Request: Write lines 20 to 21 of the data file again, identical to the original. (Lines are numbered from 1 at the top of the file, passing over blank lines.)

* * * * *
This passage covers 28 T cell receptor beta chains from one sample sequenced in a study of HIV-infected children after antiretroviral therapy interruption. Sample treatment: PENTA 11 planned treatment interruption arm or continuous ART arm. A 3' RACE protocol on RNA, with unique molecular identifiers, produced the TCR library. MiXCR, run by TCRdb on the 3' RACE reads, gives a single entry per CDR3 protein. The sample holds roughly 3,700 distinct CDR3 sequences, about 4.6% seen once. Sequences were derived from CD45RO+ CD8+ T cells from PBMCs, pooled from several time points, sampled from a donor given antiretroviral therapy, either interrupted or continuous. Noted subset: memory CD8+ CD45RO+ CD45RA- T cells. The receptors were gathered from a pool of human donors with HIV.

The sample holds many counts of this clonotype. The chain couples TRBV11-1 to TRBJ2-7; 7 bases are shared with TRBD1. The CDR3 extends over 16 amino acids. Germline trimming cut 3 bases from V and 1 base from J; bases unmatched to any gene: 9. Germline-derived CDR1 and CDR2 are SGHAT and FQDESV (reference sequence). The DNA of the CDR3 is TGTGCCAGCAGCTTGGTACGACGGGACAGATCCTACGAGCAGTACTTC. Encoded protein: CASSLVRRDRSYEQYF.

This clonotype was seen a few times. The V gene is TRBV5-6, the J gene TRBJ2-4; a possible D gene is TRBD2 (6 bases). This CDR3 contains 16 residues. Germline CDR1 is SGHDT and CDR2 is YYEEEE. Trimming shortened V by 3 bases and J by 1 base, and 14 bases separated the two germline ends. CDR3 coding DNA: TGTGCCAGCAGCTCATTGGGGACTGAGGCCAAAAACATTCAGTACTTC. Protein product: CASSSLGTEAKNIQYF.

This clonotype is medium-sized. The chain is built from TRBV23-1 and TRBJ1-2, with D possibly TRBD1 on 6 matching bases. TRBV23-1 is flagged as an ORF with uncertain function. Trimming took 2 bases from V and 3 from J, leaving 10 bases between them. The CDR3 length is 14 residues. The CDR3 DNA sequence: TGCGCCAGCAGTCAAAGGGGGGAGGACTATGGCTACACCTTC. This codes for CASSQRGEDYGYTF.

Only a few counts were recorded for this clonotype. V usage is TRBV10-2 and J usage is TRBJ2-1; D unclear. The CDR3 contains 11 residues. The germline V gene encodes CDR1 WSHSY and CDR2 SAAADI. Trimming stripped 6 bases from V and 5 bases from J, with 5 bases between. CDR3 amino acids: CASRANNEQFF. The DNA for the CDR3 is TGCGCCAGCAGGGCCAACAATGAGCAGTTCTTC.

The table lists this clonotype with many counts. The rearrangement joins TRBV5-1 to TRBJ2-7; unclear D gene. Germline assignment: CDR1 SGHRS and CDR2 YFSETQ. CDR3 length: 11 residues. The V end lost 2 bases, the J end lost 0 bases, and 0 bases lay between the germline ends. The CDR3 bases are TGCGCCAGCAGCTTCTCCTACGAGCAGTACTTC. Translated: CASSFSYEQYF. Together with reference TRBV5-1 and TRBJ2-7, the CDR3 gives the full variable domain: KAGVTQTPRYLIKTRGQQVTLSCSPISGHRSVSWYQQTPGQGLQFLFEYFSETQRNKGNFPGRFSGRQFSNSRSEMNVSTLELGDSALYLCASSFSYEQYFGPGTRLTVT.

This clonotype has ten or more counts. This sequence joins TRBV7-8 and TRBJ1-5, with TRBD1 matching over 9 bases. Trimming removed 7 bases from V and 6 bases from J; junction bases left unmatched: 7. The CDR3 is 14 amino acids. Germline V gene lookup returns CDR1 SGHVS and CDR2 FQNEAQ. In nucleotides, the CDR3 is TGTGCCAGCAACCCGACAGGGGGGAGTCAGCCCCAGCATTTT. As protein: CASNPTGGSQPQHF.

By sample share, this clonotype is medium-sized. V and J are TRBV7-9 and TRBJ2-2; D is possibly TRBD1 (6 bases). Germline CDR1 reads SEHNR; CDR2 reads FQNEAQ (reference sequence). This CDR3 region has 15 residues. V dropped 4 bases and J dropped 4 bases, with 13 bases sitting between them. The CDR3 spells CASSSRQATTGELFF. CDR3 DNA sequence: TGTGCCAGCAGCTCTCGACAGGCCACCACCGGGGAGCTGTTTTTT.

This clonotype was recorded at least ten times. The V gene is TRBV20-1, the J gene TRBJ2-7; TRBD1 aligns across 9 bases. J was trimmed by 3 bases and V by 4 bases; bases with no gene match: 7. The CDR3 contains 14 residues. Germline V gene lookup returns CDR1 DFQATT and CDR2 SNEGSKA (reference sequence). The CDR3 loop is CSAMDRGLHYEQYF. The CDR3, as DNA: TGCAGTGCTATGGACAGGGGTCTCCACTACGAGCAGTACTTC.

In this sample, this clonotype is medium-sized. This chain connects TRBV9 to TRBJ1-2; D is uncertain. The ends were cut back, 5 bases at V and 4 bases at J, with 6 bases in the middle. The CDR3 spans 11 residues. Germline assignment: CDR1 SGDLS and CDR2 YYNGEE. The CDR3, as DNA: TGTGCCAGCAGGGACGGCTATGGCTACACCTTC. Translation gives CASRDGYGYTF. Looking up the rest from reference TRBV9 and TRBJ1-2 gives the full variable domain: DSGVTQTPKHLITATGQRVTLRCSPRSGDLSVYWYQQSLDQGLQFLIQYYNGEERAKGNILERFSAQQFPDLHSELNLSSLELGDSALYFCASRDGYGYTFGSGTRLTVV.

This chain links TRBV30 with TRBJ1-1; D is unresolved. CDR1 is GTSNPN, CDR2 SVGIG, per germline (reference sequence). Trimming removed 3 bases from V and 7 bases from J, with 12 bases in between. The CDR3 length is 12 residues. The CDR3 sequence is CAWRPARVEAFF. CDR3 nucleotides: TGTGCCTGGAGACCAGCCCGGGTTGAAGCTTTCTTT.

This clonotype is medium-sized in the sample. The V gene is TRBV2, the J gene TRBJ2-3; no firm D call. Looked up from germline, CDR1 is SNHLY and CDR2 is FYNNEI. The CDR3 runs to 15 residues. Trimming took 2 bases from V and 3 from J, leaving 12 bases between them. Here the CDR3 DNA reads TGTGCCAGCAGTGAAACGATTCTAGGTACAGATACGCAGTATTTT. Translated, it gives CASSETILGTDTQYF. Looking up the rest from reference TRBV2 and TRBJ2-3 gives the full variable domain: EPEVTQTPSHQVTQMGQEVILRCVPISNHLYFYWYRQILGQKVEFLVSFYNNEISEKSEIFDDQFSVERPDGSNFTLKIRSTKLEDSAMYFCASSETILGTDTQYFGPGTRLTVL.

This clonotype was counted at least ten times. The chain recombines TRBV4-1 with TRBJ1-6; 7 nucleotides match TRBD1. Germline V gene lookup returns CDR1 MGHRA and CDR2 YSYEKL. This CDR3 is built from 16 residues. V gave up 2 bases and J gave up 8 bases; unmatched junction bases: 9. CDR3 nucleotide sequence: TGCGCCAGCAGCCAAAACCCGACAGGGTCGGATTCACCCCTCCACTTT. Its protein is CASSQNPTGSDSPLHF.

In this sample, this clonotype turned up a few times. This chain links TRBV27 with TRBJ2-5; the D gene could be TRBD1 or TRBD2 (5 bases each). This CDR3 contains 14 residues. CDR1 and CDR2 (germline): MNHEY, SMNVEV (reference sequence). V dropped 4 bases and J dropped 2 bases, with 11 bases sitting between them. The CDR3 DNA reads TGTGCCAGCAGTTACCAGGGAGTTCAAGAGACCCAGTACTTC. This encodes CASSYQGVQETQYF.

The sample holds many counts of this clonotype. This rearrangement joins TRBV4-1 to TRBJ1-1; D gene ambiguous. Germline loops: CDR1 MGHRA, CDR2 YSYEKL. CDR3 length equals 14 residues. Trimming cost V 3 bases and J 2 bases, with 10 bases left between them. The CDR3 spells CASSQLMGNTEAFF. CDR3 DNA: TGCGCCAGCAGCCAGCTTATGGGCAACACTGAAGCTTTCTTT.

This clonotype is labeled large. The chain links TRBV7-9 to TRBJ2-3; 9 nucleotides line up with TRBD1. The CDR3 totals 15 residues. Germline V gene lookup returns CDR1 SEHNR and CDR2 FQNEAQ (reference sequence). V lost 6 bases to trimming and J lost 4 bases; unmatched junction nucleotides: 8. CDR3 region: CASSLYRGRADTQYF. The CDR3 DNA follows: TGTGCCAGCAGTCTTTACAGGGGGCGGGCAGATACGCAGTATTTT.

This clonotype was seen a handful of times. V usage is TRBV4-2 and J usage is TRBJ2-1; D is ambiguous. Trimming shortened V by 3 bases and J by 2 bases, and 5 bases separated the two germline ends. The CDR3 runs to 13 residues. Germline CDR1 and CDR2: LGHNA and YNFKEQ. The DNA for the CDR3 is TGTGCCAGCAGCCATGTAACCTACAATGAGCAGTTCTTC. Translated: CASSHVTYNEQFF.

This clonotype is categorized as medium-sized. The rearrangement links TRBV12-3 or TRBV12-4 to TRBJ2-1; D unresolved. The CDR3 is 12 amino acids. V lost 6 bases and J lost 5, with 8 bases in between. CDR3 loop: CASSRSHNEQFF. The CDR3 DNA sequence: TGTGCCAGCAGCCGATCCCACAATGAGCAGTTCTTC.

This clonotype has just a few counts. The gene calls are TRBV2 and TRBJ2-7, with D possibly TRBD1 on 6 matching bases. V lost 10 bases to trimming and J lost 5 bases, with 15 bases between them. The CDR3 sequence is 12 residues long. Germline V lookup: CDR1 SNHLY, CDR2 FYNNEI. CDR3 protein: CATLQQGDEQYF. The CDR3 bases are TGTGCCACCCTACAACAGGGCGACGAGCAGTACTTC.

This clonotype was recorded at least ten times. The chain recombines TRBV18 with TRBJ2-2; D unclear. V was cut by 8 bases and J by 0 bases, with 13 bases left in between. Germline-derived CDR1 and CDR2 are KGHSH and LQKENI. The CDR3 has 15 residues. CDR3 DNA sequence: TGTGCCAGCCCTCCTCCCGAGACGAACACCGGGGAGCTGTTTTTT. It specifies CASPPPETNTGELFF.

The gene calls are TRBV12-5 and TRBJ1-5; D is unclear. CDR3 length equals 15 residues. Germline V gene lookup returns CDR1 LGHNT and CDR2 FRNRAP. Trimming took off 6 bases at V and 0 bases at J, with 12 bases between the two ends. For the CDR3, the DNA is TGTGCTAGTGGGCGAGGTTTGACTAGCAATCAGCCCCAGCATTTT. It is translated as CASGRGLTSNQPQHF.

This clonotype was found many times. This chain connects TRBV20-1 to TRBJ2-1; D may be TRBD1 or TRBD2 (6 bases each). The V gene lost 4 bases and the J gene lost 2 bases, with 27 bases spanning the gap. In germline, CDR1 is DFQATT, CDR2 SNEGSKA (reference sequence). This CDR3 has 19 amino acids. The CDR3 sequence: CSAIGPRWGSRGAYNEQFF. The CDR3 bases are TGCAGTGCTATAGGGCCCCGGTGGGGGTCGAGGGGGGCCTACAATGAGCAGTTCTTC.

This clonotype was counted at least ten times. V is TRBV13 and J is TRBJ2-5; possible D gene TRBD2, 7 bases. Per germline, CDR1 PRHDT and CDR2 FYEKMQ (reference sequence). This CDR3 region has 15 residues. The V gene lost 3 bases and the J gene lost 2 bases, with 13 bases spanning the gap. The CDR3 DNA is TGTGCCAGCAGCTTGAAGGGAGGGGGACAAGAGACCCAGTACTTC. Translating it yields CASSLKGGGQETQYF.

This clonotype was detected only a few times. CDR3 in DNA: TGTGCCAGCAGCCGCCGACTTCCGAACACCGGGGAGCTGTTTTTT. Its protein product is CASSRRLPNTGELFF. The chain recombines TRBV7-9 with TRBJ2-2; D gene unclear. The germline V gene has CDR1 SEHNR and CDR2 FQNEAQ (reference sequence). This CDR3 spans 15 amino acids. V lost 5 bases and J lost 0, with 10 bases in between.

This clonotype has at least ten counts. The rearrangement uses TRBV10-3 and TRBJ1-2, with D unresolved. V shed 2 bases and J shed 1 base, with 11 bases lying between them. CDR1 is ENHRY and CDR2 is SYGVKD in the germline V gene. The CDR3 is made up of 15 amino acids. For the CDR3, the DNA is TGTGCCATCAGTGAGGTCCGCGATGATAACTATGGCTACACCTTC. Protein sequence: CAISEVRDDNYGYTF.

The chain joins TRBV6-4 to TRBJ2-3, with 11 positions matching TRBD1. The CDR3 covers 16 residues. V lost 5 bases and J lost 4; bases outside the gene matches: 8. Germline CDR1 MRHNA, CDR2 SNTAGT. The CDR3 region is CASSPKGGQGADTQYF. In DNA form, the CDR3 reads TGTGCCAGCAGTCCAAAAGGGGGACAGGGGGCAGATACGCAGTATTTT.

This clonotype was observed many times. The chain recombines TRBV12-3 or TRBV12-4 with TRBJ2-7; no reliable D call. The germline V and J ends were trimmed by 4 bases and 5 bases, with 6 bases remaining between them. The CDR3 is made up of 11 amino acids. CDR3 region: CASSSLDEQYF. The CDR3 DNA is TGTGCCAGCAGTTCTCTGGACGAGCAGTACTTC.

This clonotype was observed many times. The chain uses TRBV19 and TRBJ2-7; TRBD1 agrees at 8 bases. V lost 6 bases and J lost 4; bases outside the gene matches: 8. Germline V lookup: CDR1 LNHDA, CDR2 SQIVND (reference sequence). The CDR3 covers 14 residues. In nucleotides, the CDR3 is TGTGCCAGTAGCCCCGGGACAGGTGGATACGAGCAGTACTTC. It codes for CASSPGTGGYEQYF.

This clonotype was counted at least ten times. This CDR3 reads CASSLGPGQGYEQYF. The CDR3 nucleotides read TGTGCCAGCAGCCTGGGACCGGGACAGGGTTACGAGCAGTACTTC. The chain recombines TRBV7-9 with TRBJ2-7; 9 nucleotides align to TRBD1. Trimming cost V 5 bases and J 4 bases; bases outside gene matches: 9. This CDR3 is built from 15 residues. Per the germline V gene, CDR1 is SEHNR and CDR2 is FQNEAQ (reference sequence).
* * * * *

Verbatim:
This clonotype was recorded at least ten times. The chain recombines TRBV18 with TRBJ2-2; D unclear. V was cut by 8 bases and J by 0 bases, with 13 bases left in between. Germline-derived CDR1 and CDR2 are KGHSH and LQKENI. The CDR3 has 15 residues. CDR3 DNA sequence: TGTGCCAGCCCTCCTCCCGAGACGAACACCGGGGAGCTGTTTTTT. It specifies CASPPPETNTGELFF.

The gene calls are TRBV12-5 and TRBJ1-5; D is unclear. CDR3 length equals 15 residues. Germline V gene lookup returns CDR1 LGHNT and CDR2 FRNRAP. Trimming took off 6 bases at V and 0 bases at J, with 12 bases between the two ends. For the CDR3, the DNA is TGTGCTAGTGGGCGAGGTTTGACTAGCAATCAGCCCCAGCATTTT. It is translated as CASGRGLTSNQPQHF.